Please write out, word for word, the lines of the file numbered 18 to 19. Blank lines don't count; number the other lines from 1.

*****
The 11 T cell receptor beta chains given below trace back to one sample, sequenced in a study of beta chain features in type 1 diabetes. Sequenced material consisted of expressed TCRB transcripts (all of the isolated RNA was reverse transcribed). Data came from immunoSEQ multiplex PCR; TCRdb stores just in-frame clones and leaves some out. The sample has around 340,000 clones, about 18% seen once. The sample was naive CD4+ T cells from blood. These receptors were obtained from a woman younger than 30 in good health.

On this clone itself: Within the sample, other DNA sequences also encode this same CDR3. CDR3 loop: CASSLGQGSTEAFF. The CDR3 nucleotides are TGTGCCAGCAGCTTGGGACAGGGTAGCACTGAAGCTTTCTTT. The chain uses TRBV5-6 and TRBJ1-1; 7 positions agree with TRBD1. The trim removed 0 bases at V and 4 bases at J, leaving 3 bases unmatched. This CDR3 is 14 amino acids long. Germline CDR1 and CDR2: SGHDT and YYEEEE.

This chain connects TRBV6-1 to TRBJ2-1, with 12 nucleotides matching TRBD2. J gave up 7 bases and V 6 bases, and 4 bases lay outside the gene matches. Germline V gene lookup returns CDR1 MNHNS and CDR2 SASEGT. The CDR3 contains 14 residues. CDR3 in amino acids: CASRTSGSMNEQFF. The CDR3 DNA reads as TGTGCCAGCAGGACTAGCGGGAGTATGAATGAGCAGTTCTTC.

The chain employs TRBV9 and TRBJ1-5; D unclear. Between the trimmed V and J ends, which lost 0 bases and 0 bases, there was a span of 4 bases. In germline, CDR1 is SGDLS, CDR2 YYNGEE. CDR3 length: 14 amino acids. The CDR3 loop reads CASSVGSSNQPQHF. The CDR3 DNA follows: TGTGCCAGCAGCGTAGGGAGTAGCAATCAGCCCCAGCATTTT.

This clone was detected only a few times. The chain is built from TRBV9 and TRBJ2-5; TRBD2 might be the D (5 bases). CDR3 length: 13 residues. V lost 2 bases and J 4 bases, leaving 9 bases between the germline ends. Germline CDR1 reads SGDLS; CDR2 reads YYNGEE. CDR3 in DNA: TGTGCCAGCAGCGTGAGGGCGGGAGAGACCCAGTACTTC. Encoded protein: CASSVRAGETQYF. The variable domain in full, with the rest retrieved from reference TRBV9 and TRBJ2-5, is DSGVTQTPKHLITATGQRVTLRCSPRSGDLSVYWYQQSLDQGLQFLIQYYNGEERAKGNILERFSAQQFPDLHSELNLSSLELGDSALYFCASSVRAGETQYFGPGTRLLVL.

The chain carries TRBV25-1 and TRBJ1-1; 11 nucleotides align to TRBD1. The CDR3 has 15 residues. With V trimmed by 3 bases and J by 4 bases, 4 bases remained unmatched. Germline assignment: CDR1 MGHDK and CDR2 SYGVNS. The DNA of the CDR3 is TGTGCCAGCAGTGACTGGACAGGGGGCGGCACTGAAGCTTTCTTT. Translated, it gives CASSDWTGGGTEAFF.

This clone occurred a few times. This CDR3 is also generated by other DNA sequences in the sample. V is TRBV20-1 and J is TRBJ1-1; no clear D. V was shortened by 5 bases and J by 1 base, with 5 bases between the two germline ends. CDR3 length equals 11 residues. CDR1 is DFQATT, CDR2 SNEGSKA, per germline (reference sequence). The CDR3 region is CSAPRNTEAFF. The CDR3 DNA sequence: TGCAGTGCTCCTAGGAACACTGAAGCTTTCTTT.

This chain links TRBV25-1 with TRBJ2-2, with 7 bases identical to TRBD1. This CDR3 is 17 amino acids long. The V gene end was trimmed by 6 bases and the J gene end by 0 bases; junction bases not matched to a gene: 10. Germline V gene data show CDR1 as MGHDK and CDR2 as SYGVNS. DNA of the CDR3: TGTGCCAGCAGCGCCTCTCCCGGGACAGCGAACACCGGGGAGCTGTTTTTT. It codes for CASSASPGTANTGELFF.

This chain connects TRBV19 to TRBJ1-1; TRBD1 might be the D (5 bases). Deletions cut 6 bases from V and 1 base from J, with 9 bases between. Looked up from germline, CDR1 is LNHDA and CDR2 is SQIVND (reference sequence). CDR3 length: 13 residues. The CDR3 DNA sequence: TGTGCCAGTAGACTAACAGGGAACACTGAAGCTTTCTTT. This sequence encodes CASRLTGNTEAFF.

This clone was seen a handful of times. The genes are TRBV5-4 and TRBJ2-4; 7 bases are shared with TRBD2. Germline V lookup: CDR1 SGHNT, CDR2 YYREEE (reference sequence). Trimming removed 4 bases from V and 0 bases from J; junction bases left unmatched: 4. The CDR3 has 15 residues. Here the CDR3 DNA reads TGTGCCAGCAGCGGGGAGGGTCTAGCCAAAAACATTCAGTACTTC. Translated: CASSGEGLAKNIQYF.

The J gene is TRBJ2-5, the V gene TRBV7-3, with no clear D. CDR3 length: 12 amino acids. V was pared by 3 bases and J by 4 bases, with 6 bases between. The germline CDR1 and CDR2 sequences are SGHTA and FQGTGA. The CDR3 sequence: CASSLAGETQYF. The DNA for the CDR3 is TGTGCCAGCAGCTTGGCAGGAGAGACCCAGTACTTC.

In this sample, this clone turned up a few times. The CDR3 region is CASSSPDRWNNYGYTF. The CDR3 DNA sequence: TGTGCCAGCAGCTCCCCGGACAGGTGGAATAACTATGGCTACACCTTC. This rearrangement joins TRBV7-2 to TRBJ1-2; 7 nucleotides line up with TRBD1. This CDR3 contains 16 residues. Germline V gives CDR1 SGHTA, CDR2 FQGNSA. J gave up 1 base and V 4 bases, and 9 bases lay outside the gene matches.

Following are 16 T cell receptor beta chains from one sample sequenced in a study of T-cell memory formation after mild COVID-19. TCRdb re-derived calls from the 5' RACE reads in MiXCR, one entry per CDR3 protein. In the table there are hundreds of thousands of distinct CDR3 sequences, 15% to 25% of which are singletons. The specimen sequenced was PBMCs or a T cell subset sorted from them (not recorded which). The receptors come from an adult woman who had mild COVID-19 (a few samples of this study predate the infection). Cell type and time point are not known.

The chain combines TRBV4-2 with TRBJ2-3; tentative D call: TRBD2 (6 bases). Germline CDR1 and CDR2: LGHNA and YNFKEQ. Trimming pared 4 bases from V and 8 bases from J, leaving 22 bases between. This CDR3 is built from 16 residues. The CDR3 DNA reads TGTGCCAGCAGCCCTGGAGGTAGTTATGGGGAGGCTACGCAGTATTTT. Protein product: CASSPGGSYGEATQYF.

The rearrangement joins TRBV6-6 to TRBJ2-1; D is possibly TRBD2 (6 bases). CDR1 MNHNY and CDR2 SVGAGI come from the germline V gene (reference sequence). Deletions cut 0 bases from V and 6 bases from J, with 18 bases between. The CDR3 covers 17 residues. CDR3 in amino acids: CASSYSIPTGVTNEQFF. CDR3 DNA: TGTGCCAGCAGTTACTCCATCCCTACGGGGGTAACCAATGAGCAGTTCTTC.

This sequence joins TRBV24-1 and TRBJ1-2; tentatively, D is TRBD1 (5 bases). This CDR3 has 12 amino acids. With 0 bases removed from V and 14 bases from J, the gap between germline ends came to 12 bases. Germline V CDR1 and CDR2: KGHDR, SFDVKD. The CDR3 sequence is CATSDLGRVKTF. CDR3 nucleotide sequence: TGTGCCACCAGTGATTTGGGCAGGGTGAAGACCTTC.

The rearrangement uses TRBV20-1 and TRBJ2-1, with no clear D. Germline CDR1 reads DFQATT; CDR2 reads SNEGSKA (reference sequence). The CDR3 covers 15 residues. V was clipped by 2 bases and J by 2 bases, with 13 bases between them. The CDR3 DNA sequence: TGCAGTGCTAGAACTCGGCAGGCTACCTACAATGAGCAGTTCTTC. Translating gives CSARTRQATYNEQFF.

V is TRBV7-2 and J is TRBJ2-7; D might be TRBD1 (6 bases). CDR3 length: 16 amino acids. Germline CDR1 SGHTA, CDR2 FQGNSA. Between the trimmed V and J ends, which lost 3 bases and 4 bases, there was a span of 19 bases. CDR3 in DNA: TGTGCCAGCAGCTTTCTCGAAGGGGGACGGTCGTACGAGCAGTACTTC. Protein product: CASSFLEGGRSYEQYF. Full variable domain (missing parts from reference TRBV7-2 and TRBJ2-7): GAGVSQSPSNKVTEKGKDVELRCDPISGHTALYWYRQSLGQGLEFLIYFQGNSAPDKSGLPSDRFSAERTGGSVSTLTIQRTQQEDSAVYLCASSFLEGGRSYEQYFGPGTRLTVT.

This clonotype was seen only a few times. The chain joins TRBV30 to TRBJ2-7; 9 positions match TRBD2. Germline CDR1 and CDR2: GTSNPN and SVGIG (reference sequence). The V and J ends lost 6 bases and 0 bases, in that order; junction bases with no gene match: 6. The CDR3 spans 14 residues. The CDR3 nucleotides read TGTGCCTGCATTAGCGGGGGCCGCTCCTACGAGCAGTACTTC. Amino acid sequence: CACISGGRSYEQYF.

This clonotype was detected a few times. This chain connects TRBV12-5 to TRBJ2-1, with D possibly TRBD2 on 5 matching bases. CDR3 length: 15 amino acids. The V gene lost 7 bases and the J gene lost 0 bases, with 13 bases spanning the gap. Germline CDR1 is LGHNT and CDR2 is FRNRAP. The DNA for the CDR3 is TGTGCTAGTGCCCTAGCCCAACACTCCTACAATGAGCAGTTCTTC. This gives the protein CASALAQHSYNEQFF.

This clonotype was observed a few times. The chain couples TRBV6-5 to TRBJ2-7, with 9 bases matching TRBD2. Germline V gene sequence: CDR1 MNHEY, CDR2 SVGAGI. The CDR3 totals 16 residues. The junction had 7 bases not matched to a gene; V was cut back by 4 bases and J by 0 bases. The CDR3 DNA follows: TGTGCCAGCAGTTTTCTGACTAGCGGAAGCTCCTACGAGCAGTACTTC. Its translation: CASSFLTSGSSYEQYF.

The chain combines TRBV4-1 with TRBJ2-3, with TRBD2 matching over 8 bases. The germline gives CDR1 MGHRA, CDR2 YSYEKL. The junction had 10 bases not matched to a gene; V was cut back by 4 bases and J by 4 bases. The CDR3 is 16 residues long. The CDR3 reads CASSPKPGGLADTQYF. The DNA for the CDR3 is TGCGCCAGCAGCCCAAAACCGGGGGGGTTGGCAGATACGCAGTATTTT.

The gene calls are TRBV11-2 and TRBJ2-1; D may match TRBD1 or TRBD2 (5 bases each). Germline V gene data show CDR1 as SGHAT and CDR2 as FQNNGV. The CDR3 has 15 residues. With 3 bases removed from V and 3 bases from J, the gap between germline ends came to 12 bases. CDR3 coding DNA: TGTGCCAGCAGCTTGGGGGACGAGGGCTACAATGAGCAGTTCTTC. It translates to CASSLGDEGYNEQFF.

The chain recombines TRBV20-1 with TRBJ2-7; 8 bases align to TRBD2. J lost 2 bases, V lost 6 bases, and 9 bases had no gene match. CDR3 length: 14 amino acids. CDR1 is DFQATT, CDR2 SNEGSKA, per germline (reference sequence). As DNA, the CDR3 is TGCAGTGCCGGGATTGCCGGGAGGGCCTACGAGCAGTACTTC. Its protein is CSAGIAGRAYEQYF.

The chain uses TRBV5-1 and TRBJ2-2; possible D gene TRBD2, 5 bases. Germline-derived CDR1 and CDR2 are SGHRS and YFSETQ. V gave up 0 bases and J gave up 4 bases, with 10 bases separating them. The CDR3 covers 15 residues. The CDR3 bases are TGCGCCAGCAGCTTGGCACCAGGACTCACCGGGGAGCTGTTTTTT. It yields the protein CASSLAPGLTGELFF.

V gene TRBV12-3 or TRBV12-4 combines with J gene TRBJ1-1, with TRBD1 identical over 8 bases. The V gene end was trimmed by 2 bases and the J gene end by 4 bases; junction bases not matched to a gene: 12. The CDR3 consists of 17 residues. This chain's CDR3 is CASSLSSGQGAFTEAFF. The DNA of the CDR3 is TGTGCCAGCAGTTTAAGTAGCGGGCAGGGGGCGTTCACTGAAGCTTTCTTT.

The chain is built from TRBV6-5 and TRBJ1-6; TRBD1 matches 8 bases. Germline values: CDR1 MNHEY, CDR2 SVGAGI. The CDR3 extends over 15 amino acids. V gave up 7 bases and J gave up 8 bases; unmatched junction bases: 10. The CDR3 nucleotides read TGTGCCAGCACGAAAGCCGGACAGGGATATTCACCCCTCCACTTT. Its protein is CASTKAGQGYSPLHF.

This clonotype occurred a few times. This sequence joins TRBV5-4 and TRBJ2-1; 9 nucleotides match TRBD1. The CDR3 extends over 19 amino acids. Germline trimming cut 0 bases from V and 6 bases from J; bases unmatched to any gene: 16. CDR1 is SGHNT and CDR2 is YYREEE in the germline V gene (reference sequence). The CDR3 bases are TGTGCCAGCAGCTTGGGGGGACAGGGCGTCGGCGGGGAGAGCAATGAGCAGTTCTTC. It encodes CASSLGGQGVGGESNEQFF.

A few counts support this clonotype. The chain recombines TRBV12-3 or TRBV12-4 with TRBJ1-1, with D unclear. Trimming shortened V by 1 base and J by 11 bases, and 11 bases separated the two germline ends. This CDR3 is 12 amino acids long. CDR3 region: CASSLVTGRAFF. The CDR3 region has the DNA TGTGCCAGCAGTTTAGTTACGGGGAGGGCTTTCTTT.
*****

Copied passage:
V is TRBV7-2 and J is TRBJ2-7; D might be TRBD1 (6 bases). CDR3 length: 16 amino acids. Germline CDR1 SGHTA, CDR2 FQGNSA. Between the trimmed V and J ends, which lost 3 bases and 4 bases, there was a span of 19 bases. CDR3 in DNA: TGTGCCAGCAGCTTTCTCGAAGGGGGACGGTCGTACGAGCAGTACTTC. Protein product: CASSFLEGGRSYEQYF. Full variable domain (missing parts from reference TRBV7-2 and TRBJ2-7): GAGVSQSPSNKVTEKGKDVELRCDPISGHTALYWYRQSLGQGLEFLIYFQGNSAPDKSGLPSDRFSAERTGGSVSTLTIQRTQQEDSAVYLCASSFLEGGRSYEQYFGPGTRLTVT.

This clonotype was seen only a few times. The chain joins TRBV30 to TRBJ2-7; 9 positions match TRBD2. Germline CDR1 and CDR2: GTSNPN and SVGIG (reference sequence). The V and J ends lost 6 bases and 0 bases, in that order; junction bases with no gene match: 6. The CDR3 spans 14 residues. The CDR3 nucleotides read TGTGCCTGCATTAGCGGGGGCCGCTCCTACGAGCAGTACTTC. Amino acid sequence: CACISGGRSYEQYF.